Steve Chalke, an evangelical pastor in the UK, dropped a huge bombshell recently when he came out in support of monogamous same-sex relationships. Of course, he was immediately branded a heretic, a relativist, a false teacher, etc. Chalke is no stranger to controversy; his views on atonement theory caused the breakup of a large Christian conference in Britain. While I want to tell these people to get a life (and quit trying to run everyone else’s), I have to stop and remind myself this comes from fear. We sit firmly astride a time of massive change, not just in religion, but society as a whole. Marriage is just one of those changes.
Opponents of same-sex marriage call on us to preserve “traditional” or even “biblical marriage, which really means Christian marriage. The fact that what we currently know as marriage would be eminently confusing to early Christians doesn’t seem to factor in here. In fact, the exclusivity of marriage (man/woman only) is about the only thing held over from those days. Millenials don’t seem to care about it, shown by the fact that more than half of babies born to American women under 30 occur outside marriage. More and more, young people are choosing not to get married in the traditional sense, opting for commitment ceremonies, civil unions or just plain old living together. Some church leaders are pulling out of the union with the state that marriage has forced on them, seeing it as a violation of the separation of church and state and a contravention of Jesus’ command to “render unto Caesar“. Noted evangelical Tony Campolo advocates this as a third way through the marriage argument we find ourselves in the middle of. Let’s face it, whether we like it or not, the concept of marriage is changing and there’s not a lot we can do about it.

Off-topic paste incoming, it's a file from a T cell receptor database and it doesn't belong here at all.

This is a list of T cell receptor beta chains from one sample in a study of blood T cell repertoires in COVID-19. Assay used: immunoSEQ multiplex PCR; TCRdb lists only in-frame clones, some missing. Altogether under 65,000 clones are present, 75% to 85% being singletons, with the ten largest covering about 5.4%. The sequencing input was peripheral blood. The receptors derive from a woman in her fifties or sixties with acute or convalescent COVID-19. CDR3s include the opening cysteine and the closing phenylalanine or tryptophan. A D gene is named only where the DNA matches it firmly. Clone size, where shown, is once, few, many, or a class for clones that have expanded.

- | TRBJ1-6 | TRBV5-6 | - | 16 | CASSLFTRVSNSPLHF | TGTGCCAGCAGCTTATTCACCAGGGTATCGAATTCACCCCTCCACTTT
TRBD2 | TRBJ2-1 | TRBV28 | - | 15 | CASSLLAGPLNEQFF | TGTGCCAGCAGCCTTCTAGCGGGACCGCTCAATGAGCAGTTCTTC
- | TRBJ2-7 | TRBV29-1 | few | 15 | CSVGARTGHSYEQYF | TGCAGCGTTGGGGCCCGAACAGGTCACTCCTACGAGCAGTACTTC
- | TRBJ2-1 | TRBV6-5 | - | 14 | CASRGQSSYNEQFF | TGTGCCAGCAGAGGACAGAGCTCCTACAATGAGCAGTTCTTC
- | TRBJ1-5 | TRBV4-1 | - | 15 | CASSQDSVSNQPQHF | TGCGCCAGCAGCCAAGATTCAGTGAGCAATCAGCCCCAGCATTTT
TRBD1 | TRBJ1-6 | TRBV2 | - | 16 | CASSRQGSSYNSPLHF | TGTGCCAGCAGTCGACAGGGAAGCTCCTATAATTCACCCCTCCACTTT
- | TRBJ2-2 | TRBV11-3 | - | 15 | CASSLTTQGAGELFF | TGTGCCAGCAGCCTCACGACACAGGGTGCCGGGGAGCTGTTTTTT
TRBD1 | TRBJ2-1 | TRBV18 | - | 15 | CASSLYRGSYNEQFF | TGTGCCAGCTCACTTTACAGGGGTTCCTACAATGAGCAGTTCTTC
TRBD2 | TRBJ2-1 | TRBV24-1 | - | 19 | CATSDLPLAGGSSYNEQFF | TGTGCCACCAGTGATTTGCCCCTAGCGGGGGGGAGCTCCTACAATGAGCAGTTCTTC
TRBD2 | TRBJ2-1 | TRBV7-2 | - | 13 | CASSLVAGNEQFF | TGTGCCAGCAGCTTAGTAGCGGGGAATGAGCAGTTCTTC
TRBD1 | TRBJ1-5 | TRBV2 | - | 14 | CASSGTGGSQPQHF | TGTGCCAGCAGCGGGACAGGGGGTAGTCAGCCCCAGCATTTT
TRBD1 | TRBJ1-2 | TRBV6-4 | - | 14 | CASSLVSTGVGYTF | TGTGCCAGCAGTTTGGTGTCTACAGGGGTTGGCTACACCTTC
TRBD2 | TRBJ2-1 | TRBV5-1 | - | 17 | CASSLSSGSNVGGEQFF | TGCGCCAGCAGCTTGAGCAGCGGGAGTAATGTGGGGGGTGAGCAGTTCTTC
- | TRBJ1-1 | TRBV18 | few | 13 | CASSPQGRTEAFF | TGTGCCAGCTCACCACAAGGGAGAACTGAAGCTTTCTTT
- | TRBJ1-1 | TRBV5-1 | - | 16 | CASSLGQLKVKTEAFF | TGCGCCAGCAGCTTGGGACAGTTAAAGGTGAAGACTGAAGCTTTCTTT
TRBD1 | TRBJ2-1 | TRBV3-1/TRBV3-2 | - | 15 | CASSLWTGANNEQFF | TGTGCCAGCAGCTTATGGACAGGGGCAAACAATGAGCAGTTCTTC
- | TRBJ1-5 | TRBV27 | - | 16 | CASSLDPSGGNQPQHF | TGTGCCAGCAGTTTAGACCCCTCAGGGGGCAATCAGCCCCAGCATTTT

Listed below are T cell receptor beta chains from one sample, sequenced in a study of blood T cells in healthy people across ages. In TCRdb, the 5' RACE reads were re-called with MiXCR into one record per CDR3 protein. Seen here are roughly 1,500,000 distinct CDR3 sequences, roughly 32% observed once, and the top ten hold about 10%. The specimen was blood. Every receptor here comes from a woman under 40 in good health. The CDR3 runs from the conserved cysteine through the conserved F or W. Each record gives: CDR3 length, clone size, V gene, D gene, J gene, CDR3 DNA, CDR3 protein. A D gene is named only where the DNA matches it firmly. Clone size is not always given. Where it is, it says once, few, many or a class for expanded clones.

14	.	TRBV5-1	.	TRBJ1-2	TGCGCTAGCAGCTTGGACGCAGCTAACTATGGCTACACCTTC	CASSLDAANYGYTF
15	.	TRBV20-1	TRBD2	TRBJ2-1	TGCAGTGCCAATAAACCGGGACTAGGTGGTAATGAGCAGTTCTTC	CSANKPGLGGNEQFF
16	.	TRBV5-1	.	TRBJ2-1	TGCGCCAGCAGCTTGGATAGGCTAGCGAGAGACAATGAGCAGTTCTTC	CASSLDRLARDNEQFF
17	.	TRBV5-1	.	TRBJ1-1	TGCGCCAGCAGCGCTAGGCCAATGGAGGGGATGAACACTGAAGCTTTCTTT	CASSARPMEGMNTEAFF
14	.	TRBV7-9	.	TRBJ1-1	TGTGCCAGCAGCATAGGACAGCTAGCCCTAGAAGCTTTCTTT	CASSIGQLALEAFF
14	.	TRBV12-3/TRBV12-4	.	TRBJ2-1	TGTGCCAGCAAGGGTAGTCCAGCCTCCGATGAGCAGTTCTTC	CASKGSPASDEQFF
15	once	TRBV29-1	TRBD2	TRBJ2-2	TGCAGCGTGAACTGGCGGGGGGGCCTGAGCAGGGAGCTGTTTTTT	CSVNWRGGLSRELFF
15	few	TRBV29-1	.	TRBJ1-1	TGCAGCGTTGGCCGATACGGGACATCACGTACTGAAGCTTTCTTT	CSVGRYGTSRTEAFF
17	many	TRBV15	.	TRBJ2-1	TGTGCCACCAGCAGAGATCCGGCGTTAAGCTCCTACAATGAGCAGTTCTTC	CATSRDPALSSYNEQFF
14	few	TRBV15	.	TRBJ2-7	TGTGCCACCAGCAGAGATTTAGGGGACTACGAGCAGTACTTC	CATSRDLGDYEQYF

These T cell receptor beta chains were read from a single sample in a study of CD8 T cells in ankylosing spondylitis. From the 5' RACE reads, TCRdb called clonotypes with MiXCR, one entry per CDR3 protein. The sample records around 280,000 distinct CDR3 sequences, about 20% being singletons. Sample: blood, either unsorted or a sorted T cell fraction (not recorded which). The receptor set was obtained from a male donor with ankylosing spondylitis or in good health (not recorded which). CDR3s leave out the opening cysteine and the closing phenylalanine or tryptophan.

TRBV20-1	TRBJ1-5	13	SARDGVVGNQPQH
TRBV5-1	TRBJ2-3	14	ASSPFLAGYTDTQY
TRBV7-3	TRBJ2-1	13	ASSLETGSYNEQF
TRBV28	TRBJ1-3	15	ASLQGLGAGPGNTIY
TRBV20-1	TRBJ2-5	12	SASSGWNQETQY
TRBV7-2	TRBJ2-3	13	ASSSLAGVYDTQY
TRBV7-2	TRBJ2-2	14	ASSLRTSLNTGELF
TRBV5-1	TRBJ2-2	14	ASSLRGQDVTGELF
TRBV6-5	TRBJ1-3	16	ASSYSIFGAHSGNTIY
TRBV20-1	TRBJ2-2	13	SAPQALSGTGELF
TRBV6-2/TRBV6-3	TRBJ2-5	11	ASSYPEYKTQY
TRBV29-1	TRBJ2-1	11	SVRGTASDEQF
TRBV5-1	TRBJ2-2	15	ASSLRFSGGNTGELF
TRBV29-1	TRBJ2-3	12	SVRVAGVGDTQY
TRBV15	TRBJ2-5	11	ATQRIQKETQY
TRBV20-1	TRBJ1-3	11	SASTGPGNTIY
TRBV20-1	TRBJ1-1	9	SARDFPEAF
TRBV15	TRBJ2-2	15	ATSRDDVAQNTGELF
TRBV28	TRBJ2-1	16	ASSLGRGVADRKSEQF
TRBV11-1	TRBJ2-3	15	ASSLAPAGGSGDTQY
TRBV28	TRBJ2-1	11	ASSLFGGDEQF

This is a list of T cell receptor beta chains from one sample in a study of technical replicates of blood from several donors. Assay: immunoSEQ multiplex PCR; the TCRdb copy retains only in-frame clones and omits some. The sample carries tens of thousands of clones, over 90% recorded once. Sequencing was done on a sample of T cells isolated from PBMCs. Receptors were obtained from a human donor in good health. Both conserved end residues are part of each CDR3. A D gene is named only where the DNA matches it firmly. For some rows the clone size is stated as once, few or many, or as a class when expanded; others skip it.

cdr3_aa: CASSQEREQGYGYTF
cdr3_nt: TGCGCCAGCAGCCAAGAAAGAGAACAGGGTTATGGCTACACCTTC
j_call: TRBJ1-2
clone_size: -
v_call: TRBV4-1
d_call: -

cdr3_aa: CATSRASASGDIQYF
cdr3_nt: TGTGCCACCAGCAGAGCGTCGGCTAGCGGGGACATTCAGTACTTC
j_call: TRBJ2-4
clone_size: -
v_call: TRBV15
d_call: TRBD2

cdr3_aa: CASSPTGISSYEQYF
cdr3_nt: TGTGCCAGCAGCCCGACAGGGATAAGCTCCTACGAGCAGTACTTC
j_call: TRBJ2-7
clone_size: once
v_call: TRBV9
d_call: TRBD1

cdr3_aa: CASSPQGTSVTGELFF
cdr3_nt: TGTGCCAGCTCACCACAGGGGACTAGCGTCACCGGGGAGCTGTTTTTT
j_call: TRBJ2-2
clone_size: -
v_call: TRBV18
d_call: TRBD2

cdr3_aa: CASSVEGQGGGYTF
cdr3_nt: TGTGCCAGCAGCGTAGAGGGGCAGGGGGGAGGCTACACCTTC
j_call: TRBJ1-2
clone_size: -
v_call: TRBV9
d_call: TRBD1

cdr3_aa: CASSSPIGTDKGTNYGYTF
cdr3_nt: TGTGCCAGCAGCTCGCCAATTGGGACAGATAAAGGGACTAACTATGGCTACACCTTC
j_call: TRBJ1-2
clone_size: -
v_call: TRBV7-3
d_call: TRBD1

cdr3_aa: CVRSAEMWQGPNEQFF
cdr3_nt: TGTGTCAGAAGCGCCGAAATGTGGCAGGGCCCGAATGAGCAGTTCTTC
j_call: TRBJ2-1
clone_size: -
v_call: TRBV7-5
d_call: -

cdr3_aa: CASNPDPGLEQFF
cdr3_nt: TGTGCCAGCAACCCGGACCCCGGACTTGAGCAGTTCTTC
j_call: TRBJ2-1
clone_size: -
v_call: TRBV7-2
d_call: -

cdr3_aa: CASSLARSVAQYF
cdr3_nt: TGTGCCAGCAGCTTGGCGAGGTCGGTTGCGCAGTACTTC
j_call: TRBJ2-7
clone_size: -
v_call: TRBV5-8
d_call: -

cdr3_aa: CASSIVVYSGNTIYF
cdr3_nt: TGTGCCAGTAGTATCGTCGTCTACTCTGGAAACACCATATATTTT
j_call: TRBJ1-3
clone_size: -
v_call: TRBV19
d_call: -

In my post titled “Is the Spirit Moving?“, I said “…like it or not, these changes are coming and we have two choices: ride this wave and exert a little control on where we’re going and how we get there or be swept along. Because either way, we’re going wherever it takes us” and that’s just as true of marriage as it is any of the other changes coming our way. Some of us are ahead of our brothers and sisters in accepting this one, but that doesn’t make us better, more enlightened or any other nice adjective you want to stick in here; it just means we got here a little ahead of them. It also means we’re supposed to help them get here, too. You can’t do that by patting them on the head and treating them like a wayward child. We’re going to have to (and, this is the hard part) start including them in the conversation and listening to what they have to say. That doesn’t mean condoning hateful speech or exclusionary practices. Those things should be called out whenever and wherever they happen. But, in any exchange with our conservative brothers and sisters, we must remember they are afraid. And, that we are too, just of different things.